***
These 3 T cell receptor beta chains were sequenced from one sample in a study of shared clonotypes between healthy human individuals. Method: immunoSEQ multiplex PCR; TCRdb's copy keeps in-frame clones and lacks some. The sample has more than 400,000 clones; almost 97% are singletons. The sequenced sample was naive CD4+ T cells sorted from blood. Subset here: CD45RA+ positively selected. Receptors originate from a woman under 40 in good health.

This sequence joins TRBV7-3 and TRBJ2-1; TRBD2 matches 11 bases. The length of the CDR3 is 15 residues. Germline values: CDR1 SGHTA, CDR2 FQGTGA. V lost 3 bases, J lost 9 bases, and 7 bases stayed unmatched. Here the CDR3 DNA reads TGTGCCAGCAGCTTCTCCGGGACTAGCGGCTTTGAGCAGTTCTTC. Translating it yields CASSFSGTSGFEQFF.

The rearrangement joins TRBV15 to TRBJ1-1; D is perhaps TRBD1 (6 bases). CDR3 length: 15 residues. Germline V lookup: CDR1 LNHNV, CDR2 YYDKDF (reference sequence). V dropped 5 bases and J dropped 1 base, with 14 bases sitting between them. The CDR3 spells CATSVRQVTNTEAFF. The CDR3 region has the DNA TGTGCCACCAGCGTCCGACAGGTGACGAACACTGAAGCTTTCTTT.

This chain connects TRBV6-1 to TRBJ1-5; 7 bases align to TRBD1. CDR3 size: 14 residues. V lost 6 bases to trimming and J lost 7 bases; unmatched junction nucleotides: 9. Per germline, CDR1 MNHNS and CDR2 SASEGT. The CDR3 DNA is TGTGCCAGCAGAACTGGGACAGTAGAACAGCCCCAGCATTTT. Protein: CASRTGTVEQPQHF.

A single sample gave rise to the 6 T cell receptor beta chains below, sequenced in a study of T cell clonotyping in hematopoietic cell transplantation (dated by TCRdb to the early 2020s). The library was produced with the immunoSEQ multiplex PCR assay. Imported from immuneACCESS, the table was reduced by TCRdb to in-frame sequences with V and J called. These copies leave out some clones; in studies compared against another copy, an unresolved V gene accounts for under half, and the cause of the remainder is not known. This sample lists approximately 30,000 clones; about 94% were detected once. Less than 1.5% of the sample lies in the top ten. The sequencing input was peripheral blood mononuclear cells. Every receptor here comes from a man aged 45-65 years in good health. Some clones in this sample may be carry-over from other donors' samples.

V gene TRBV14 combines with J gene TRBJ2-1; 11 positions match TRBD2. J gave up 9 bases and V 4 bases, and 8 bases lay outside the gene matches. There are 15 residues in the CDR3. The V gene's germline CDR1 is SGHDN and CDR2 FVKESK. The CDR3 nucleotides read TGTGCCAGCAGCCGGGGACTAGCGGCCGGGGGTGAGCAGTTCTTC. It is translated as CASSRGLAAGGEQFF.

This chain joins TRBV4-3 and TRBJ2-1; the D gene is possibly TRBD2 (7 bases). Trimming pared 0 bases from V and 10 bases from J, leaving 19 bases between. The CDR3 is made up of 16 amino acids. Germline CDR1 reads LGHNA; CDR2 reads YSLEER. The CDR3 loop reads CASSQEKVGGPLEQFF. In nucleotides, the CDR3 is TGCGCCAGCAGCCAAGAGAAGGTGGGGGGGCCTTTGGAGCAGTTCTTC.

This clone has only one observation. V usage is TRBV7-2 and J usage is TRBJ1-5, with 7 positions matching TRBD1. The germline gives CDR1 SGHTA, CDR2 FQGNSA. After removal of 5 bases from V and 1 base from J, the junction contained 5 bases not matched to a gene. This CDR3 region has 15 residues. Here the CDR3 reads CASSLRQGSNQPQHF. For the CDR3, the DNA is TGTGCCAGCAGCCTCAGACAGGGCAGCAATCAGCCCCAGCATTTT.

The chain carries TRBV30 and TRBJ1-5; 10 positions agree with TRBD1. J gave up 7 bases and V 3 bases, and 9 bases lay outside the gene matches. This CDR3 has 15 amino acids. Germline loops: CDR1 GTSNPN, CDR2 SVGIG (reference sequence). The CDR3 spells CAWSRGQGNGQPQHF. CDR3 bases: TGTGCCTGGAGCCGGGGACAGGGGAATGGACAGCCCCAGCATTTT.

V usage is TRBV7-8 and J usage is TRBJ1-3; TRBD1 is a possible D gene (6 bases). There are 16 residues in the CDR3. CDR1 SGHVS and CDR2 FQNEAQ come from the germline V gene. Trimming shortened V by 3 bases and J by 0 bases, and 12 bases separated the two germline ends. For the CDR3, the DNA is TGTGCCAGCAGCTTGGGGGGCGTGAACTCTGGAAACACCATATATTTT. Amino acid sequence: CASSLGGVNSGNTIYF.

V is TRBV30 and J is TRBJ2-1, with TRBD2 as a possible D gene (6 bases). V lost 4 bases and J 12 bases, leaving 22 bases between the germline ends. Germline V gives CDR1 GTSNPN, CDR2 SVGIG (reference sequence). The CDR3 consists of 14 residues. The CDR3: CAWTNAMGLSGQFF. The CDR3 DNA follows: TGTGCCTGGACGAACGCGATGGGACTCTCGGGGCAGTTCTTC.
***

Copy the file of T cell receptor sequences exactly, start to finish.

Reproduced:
These 3 T cell receptor beta chains were sequenced from one sample in a study of shared clonotypes between healthy human individuals. Method: immunoSEQ multiplex PCR; TCRdb's copy keeps in-frame clones and lacks some. The sample has more than 400,000 clones; almost 97% are singletons. The sequenced sample was naive CD4+ T cells sorted from blood. Subset here: CD45RA+ positively selected. Receptors originate from a woman under 40 in good health.

This sequence joins TRBV7-3 and TRBJ2-1; TRBD2 matches 11 bases. The length of the CDR3 is 15 residues. Germline values: CDR1 SGHTA, CDR2 FQGTGA. V lost 3 bases, J lost 9 bases, and 7 bases stayed unmatched. Here the CDR3 DNA reads TGTGCCAGCAGCTTCTCCGGGACTAGCGGCTTTGAGCAGTTCTTC. Translating it yields CASSFSGTSGFEQFF.

The rearrangement joins TRBV15 to TRBJ1-1; D is perhaps TRBD1 (6 bases). CDR3 length: 15 residues. Germline V lookup: CDR1 LNHNV, CDR2 YYDKDF (reference sequence). V dropped 5 bases and J dropped 1 base, with 14 bases sitting between them. The CDR3 spells CATSVRQVTNTEAFF. The CDR3 region has the DNA TGTGCCACCAGCGTCCGACAGGTGACGAACACTGAAGCTTTCTTT.

This chain connects TRBV6-1 to TRBJ1-5; 7 bases align to TRBD1. CDR3 size: 14 residues. V lost 6 bases to trimming and J lost 7 bases; unmatched junction nucleotides: 9. Per germline, CDR1 MNHNS and CDR2 SASEGT. The CDR3 DNA is TGTGCCAGCAGAACTGGGACAGTAGAACAGCCCCAGCATTTT. Protein: CASRTGTVEQPQHF.

A single sample gave rise to the 6 T cell receptor beta chains below, sequenced in a study of T cell clonotyping in hematopoietic cell transplantation (dated by TCRdb to the early 2020s). The library was produced with the immunoSEQ multiplex PCR assay. Imported from immuneACCESS, the table was reduced by TCRdb to in-frame sequences with V and J called. These copies leave out some clones; in studies compared against another copy, an unresolved V gene accounts for under half, and the cause of the remainder is not known. This sample lists approximately 30,000 clones; about 94% were detected once. Less than 1.5% of the sample lies in the top ten. The sequencing input was peripheral blood mononuclear cells. Every receptor here comes from a man aged 45-65 years in good health. Some clones in this sample may be carry-over from other donors' samples.

V gene TRBV14 combines with J gene TRBJ2-1; 11 positions match TRBD2. J gave up 9 bases and V 4 bases, and 8 bases lay outside the gene matches. There are 15 residues in the CDR3. The V gene's germline CDR1 is SGHDN and CDR2 FVKESK. The CDR3 nucleotides read TGTGCCAGCAGCCGGGGACTAGCGGCCGGGGGTGAGCAGTTCTTC. It is translated as CASSRGLAAGGEQFF.

This chain joins TRBV4-3 and TRBJ2-1; the D gene is possibly TRBD2 (7 bases). Trimming pared 0 bases from V and 10 bases from J, leaving 19 bases between. The CDR3 is made up of 16 amino acids. Germline CDR1 reads LGHNA; CDR2 reads YSLEER. The CDR3 loop reads CASSQEKVGGPLEQFF. In nucleotides, the CDR3 is TGCGCCAGCAGCCAAGAGAAGGTGGGGGGGCCTTTGGAGCAGTTCTTC.

This clone has only one observation. V usage is TRBV7-2 and J usage is TRBJ1-5, with 7 positions matching TRBD1. The germline gives CDR1 SGHTA, CDR2 FQGNSA. After removal of 5 bases from V and 1 base from J, the junction contained 5 bases not matched to a gene. This CDR3 region has 15 residues. Here the CDR3 reads CASSLRQGSNQPQHF. For the CDR3, the DNA is TGTGCCAGCAGCCTCAGACAGGGCAGCAATCAGCCCCAGCATTTT.

The chain carries TRBV30 and TRBJ1-5; 10 positions agree with TRBD1. J gave up 7 bases and V 3 bases, and 9 bases lay outside the gene matches. This CDR3 has 15 amino acids. Germline loops: CDR1 GTSNPN, CDR2 SVGIG (reference sequence). The CDR3 spells CAWSRGQGNGQPQHF. CDR3 bases: TGTGCCTGGAGCCGGGGACAGGGGAATGGACAGCCCCAGCATTTT.

V usage is TRBV7-8 and J usage is TRBJ1-3; TRBD1 is a possible D gene (6 bases). There are 16 residues in the CDR3. CDR1 SGHVS and CDR2 FQNEAQ come from the germline V gene. Trimming shortened V by 3 bases and J by 0 bases, and 12 bases separated the two germline ends. For the CDR3, the DNA is TGTGCCAGCAGCTTGGGGGGCGTGAACTCTGGAAACACCATATATTTT. Amino acid sequence: CASSLGGVNSGNTIYF.

V is TRBV30 and J is TRBJ2-1, with TRBD2 as a possible D gene (6 bases). V lost 4 bases and J 12 bases, leaving 22 bases between the germline ends. Germline V gives CDR1 GTSNPN, CDR2 SVGIG (reference sequence). The CDR3 consists of 14 residues. The CDR3: CAWTNAMGLSGQFF. The CDR3 DNA follows: TGTGCCTGGACGAACGCGATGGGACTCTCGGGGCAGTTCTTC.